Rock, Paper, Scissors

I have just spent a lovely two weeks in Buck’s Mills in north Devon. It is a small fishing hamlet accessed by a long and steep track down a wooded valley to a small beach with the remains of lime kilns and huge boulders and pebbles that mark this area.
  
  
We had no phone or internet and in our stunningly pretty but dark George’s Cottage, it was like being cocooned and wrapped in nature.   I had to sew outside or on my bedroom windowsill as the light was so poor, but being in a place with no sounds except the birds and a tumbling brook at the side of the private track was amazing.  It’s something you don’t find very often.  In fact, we did nod off on the front lawn a couple of times like a pair of ol’ duffers.

I had given myself a rule to take nothing away that needed completing or becoming a ‘something’.  I was determined I was just going to play – I’m such a completer/finisher just playing has been one of my biggest challenges.  I deliberately took a very small sketchbook to potter in, and amazed both myself and Him Indoors with how much of my studio I could get packed into a couple of boxes.  I also took Gwen Headley’s ‘Drawn to Stitch’ and other books to read.   It has been good to read about the way other artists personalise the design process at the same time as having my own theme to work with.  You are reminded of ideas and things you just forget about.  

I soon became smitten by the rocks and boulders of this area.  There are some truly amazing formations which are made from the siltstone and shale which have eroded faster than the sandstone (I read this on a poster!)

  
I got interested in a small patch of rock containing long horizontal undulating lines, crisp shattered areas and patches containing white quartz veins.  This became the source of many visits and about a million photos.  I have since discovered that rocks can trick you – they are not always the colours they seem on the surface.  Broken pebbles have revealed some interesting facts.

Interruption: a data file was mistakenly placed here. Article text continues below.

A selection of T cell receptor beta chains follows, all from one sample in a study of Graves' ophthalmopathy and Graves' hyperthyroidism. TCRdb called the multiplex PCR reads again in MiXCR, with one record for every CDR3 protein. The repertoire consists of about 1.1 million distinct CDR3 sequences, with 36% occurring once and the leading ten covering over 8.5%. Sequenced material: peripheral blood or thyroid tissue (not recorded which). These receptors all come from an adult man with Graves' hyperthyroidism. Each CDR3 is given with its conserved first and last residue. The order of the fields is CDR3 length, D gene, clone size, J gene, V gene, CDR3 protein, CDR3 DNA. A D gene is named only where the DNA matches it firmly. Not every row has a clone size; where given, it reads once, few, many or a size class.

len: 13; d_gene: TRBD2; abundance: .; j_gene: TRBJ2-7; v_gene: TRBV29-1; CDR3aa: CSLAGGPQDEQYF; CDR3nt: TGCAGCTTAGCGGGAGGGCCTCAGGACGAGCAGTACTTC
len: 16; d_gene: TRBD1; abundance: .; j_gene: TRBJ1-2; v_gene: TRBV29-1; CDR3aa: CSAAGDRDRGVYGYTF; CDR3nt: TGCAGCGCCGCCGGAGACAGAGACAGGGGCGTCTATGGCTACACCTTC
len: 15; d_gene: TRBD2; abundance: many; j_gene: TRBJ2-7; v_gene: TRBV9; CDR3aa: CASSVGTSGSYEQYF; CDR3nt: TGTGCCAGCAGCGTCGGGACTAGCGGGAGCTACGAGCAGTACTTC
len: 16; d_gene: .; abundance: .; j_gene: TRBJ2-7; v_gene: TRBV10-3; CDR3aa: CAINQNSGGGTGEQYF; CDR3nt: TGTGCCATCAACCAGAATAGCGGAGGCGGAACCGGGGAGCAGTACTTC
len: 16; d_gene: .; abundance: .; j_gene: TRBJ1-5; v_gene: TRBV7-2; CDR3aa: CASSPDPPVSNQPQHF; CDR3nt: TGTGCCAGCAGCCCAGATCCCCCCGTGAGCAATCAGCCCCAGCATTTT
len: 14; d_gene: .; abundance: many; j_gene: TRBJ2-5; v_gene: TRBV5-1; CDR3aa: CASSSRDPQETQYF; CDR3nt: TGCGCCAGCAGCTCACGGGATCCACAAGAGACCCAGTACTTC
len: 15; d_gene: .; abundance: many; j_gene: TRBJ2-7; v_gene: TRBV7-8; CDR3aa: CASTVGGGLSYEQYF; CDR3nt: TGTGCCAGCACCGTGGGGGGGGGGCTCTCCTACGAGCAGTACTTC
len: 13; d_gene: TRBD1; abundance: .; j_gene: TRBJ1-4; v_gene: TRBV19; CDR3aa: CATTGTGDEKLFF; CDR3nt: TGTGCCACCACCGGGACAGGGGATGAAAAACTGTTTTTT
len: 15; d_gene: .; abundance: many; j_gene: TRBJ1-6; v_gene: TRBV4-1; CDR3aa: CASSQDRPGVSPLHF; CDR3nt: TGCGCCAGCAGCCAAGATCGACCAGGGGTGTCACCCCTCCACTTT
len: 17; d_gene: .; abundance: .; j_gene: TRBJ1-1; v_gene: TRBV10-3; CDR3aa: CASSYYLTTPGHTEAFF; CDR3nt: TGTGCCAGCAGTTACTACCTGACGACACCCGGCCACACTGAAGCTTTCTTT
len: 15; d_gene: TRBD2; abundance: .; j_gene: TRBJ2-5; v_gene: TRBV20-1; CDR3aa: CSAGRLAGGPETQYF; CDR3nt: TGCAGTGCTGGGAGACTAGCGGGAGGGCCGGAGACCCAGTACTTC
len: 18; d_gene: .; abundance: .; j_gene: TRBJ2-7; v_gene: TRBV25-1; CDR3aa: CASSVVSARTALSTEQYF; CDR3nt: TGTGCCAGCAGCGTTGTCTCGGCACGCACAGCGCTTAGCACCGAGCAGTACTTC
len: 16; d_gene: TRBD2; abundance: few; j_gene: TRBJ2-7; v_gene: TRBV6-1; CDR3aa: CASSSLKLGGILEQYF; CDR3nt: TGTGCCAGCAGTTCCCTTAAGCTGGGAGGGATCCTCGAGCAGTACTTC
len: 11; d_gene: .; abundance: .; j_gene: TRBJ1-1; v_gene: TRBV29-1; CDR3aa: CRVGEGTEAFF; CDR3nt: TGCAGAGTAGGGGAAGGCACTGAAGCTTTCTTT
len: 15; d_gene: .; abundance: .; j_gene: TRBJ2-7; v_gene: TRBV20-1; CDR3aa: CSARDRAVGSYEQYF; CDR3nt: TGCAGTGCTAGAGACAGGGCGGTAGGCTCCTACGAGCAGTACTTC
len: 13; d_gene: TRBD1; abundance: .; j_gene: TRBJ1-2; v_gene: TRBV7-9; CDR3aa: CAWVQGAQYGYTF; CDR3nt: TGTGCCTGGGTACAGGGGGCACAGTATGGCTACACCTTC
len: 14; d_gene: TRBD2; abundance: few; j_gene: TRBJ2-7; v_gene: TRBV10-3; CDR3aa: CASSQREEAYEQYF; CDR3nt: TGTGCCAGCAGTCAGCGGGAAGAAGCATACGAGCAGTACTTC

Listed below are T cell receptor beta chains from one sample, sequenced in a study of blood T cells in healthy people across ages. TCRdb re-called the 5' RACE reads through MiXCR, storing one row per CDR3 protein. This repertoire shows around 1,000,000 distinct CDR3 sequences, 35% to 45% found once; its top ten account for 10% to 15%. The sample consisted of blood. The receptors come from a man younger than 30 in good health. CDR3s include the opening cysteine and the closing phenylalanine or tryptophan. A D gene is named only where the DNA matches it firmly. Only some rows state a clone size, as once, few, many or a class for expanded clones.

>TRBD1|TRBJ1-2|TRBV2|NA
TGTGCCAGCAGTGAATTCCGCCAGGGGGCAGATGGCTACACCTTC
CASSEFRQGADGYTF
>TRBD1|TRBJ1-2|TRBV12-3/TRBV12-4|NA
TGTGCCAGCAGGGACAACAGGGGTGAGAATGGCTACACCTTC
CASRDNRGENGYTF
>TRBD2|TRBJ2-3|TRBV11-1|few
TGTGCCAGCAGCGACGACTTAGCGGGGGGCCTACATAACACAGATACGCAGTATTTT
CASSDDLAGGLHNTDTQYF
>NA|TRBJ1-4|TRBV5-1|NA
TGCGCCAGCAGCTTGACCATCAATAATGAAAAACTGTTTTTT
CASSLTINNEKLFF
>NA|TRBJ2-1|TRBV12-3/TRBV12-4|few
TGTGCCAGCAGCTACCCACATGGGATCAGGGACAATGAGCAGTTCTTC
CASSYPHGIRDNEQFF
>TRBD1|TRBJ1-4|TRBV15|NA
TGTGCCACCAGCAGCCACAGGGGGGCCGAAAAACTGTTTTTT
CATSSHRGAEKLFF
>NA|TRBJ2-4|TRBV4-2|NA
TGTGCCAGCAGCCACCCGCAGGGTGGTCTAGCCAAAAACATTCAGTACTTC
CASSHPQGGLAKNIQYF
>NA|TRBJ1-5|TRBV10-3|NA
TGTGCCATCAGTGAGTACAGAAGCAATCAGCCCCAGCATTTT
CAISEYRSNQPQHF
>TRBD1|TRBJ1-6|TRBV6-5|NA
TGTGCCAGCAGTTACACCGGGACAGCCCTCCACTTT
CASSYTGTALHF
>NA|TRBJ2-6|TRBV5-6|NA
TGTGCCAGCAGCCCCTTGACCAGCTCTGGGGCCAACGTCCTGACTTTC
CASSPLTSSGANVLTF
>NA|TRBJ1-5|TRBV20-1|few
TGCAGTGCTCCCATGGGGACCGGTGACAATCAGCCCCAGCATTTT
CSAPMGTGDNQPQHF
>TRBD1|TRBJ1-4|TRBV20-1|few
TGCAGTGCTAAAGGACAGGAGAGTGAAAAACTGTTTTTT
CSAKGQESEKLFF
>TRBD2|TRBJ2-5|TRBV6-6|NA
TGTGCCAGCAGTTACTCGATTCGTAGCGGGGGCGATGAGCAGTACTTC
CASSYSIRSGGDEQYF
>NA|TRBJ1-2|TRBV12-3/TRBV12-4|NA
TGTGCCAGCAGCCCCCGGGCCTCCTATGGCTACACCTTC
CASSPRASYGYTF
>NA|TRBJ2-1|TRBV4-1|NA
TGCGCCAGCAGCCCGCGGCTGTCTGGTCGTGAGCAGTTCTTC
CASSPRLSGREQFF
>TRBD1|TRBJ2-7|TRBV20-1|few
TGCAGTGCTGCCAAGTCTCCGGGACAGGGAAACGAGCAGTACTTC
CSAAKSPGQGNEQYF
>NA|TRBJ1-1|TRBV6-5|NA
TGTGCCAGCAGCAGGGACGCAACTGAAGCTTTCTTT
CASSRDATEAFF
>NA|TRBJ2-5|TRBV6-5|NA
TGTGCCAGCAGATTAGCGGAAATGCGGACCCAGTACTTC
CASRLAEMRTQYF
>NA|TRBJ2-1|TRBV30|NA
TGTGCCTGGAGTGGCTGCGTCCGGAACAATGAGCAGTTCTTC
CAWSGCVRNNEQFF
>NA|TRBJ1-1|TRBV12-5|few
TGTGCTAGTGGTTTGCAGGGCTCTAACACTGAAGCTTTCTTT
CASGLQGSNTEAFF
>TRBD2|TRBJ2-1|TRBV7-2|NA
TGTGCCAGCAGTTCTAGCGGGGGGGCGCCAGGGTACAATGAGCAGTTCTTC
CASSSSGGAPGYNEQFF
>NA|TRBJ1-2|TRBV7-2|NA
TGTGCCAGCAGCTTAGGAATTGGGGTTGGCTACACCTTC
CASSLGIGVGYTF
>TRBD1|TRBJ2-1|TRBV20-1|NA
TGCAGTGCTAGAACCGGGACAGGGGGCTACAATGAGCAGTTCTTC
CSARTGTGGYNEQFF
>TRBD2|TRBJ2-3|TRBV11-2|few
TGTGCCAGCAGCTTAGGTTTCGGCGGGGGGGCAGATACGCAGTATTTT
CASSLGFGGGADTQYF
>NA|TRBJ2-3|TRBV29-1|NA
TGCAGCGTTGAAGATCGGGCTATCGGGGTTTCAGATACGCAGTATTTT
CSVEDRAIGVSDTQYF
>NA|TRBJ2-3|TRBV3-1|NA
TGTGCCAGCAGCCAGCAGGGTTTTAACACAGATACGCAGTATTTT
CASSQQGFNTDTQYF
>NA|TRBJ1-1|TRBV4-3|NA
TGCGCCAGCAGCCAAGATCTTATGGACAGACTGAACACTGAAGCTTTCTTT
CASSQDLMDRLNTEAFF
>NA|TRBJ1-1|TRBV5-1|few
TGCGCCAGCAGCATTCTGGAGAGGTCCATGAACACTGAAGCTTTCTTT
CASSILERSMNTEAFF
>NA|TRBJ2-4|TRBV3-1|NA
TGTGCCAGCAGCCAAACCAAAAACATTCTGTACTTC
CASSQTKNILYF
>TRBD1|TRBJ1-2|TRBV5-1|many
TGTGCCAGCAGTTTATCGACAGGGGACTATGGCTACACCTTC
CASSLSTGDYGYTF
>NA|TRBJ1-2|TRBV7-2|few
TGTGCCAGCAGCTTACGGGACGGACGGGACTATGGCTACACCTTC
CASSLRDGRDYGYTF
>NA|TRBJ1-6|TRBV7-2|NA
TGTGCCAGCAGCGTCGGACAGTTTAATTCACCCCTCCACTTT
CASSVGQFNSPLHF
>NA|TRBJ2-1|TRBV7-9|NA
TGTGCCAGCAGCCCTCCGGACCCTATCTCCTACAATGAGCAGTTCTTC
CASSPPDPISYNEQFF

Him Indoors is very patient.   He is used to suddenly finding he is talking to himself on our walks as the wife has stopped again to photograph something interesting or pick something up.   Don’t mention lichen to him – he will start twitching.  He behaves like a normal adult, reading his book somewhere on the beach whilst I walk about the stinky seaweed lines looking for ‘found objects’.  I know you understand this compulsion to wander the lines of detritus on any given beach but he has now perfected the ‘I don’t know this woman, I have never seen her before in my life look’.   I don’t take it personally.

I have found that having my own interest to follow in my cocoon has enabled me to build on all the things we did in Experimental Textiles last year.  I just ‘get it’ a bit more.   I have found myself using black and white to explore patterns and shapes first, just playing with stitch in responding to prints and building on my love of certain colours and tones.  

  
 
 

  

 

    

I got to thinking that pebbles are rather like people…

Some stand out in the crowd

Some hide behind others

Some are plain but hide colour within

Some flaunt their good looks

Some you choose

Some you discard

Some you treasure 

Some you forget 

Some let you walk all over them

Some unbalance you

Some are given in love

Some are used in anger

Some feel just right

Some don’t

Some shine

Some are dull

Some are warm

Some are cold

Some are full of surprises

Some are disappointing  

Some never move

Some just roll with the tide

 

 I found the sun coming through the window onto the sewn lines of the top image which was rather nice…

 

I have really cherished this time away but the main things I will take away from my cocoon-time reading and playing are:

• Work with a small theme or interest that you love

• Value the playing – it’s the fun bit and will focus you later

• Experiment with all the possibilities you can think of

• Move towards making selected choices of materials and processes that best represent your theme

• Move from the literal to the abstract as you distil the essence of what you want to get across